Development of a catalyst for deoxygenation of biofuel intermediates without hydrogen gas
Hydrodeoxygenation (HDO) is a dominant technology that is currently employed to eliminate the oxygen content from biofuels. It removes the oxygen content from biofuels. It removes oxygen in the form of water at high hydrogen pressures. HDO technology forms the basis of a number of commercial processes (e.g. Neste Oil’s NExBTLTM, UOP/Eni’s Ecofining™) that produce hydrocarbon fuels from feeds such as vegetable oils and animal fats. The resulting fuels, marketed as ’green’ diesel, are superior to both biodiesel and fossil diesel in terms of performance and reduced emissions. Since biofuels frequently contain more than 10 w/w% oxygen, a large amount of high-pressure hydrogen is consumed in the hydrodeoxygenation reaction.
The proposed research targets carboxyl groups and carbonyl groups. Direct cleavage of C-C and C-O bonds requiring little or no hydrogen is the preferred chemical route for deoxygenation. It has been shown that decarboxylation (DCX) and decarbonylation (DCN) accompany hydrodeoxygenation during hydrotreatment of biofuels, with DCX removing oxygen as CO2 while DCN eliminates oxygen as H2O and CO. A bimetallic catalyst (a metal pair uploaded on reducible metal oxides) is proposed to catalyse this deoxygenation.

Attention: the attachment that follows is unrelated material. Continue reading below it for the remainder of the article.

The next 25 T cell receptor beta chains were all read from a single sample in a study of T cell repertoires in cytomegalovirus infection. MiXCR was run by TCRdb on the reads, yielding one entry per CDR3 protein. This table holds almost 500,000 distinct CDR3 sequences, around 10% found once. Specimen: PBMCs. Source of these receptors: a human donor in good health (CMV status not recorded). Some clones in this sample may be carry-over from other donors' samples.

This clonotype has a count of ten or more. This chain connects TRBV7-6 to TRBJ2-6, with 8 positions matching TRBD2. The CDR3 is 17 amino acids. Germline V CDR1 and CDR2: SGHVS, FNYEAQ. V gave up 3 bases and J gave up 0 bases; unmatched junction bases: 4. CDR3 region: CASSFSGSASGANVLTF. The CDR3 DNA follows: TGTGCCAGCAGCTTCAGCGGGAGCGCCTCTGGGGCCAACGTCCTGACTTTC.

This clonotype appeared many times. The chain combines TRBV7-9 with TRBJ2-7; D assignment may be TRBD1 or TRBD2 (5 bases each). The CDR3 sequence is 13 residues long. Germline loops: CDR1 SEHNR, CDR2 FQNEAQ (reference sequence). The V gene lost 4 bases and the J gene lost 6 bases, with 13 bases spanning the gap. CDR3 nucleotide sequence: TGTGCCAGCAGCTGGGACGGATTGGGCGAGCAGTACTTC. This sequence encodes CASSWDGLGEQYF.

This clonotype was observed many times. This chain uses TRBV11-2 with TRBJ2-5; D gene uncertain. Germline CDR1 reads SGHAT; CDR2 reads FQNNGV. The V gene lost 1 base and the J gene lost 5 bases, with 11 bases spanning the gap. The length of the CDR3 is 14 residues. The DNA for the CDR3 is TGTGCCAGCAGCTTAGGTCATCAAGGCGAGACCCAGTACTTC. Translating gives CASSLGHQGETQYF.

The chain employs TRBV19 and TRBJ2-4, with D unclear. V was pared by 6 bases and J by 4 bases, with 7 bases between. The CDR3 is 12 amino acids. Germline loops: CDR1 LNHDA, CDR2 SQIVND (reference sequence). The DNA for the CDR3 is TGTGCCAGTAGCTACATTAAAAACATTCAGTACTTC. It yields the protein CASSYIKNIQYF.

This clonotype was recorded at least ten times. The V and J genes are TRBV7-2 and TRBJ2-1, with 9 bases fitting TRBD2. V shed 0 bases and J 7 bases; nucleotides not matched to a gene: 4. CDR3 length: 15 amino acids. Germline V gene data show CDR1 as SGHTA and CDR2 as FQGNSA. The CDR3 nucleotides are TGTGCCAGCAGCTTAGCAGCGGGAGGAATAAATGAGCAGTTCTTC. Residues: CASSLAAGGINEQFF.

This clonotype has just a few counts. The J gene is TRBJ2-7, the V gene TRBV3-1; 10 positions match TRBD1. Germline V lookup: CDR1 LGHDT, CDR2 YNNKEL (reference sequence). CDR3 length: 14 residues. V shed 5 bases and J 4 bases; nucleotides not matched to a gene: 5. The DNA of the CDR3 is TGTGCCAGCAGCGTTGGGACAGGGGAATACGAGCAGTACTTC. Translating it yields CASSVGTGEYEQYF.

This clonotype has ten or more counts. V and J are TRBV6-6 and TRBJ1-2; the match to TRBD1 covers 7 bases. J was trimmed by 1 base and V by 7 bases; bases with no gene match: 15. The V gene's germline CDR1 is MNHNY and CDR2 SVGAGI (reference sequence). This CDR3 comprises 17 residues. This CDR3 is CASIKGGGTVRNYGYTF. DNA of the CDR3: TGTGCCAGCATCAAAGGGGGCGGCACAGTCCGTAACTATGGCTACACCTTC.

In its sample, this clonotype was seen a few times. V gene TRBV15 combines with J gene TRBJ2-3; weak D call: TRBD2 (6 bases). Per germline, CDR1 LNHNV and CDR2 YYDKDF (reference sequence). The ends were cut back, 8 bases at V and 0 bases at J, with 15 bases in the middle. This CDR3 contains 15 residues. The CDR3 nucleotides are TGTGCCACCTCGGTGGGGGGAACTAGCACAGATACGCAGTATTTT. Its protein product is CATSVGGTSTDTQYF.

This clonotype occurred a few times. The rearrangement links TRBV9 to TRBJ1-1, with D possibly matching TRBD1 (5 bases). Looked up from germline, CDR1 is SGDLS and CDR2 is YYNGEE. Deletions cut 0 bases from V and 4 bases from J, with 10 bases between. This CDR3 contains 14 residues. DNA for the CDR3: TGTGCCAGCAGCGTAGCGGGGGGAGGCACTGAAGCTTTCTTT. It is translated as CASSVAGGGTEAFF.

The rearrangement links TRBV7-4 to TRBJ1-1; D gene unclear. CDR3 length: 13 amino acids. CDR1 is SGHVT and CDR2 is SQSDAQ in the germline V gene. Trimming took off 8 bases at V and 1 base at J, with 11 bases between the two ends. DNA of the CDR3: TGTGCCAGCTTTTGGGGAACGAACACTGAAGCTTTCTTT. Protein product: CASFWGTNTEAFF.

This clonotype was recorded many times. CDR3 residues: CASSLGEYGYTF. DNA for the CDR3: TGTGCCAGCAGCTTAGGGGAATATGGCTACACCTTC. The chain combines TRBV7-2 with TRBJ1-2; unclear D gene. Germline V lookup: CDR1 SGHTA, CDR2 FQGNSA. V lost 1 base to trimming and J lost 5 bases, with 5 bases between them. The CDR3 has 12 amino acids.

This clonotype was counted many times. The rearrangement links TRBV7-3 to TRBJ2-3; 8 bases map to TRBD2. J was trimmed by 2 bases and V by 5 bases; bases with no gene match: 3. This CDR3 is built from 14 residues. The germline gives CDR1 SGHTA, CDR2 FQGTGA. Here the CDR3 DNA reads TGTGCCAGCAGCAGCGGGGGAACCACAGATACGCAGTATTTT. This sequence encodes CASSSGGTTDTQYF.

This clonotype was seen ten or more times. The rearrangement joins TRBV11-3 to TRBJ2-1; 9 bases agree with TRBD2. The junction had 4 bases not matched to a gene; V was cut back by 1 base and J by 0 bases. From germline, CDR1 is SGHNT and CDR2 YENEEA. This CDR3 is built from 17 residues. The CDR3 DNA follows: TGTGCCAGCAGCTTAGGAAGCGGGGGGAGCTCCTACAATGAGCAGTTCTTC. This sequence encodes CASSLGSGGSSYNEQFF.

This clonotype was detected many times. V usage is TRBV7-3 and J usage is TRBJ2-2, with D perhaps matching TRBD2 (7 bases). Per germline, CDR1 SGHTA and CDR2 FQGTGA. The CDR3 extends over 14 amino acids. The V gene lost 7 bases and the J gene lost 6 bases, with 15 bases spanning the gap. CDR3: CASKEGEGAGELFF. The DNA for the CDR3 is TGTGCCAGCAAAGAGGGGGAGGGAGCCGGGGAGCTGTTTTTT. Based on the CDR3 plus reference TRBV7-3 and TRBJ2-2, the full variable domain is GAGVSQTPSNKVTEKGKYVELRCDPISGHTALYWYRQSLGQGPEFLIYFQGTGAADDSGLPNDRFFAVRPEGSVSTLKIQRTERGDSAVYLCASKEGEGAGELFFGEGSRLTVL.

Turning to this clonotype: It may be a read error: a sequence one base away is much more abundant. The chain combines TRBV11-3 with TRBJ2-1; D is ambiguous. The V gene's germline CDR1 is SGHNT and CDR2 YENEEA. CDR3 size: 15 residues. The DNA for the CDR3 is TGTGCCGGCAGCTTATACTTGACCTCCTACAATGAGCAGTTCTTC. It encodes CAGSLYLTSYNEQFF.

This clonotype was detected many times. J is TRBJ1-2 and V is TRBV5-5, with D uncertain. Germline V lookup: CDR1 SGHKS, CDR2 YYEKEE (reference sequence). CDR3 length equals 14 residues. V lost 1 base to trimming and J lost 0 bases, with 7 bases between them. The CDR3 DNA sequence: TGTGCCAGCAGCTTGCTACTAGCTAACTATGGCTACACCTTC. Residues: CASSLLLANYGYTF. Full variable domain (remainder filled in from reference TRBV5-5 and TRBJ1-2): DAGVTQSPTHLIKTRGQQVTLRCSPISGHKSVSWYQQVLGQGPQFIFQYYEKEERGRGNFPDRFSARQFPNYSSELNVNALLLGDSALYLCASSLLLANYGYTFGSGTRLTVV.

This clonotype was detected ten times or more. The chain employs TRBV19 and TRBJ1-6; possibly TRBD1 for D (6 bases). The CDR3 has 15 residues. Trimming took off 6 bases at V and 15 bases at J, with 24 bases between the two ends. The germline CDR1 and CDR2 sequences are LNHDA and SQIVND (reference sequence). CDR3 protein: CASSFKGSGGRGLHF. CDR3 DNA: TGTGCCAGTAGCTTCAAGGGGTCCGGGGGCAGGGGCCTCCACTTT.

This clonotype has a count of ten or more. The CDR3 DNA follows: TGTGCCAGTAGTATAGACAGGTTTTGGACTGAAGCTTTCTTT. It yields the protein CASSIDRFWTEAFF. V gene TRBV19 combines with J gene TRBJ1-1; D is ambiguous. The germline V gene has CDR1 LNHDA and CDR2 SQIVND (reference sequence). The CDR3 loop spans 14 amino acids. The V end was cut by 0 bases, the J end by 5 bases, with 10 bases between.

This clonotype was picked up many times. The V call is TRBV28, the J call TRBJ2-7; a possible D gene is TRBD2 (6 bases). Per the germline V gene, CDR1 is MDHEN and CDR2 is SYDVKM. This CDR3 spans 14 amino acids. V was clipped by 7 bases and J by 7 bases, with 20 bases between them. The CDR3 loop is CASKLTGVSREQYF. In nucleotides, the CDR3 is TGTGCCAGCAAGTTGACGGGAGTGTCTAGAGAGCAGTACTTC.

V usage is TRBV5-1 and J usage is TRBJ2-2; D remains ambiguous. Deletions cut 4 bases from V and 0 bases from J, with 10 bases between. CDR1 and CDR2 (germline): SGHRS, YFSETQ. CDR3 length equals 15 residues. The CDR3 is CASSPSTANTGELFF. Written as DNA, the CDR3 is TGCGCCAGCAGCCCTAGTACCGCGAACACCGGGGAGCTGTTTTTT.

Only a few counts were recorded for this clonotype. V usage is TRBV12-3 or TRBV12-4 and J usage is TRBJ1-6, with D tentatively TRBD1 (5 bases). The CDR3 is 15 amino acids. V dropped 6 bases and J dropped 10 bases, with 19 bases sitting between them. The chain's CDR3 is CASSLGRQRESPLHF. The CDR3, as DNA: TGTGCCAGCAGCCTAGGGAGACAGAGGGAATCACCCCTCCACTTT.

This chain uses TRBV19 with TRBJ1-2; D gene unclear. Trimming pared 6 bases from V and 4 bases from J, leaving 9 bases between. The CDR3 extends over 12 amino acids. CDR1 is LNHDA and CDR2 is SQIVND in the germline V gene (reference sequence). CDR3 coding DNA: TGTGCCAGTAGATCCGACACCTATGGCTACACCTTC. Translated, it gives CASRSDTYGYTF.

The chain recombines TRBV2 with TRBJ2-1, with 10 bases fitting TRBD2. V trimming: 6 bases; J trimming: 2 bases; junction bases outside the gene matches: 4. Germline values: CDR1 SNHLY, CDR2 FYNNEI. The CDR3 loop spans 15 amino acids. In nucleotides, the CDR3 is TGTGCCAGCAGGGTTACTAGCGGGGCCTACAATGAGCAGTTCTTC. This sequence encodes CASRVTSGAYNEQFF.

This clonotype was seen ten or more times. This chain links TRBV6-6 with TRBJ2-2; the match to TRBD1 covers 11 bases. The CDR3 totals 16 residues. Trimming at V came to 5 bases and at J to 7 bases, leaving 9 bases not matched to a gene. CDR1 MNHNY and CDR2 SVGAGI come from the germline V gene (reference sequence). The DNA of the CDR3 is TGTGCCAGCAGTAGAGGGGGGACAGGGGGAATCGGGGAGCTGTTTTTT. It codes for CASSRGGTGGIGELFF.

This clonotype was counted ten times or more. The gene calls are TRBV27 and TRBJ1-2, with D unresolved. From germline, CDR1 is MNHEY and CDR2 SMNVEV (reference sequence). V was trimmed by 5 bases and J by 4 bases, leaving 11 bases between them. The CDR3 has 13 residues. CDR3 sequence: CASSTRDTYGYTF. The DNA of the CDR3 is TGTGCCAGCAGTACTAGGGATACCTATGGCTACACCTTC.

Please apply by clicking the "Apply Online" button below.
Select the Research Area: "Materials & Processes" and clearly state on your application form which project you are applying for and the relevant supervisor.
This is a fully funded position which covers tuition fees for Home and Overseas students and a stipend starting at £15,381.
How good is research at University of Edinburgh in General Engineering?
(joint submission with Heriot-Watt University)
FTE Category A staff submitted: 91.80
Research output data provided by the Research Excellence Framework (REF)
Click here to see the results for all UK universities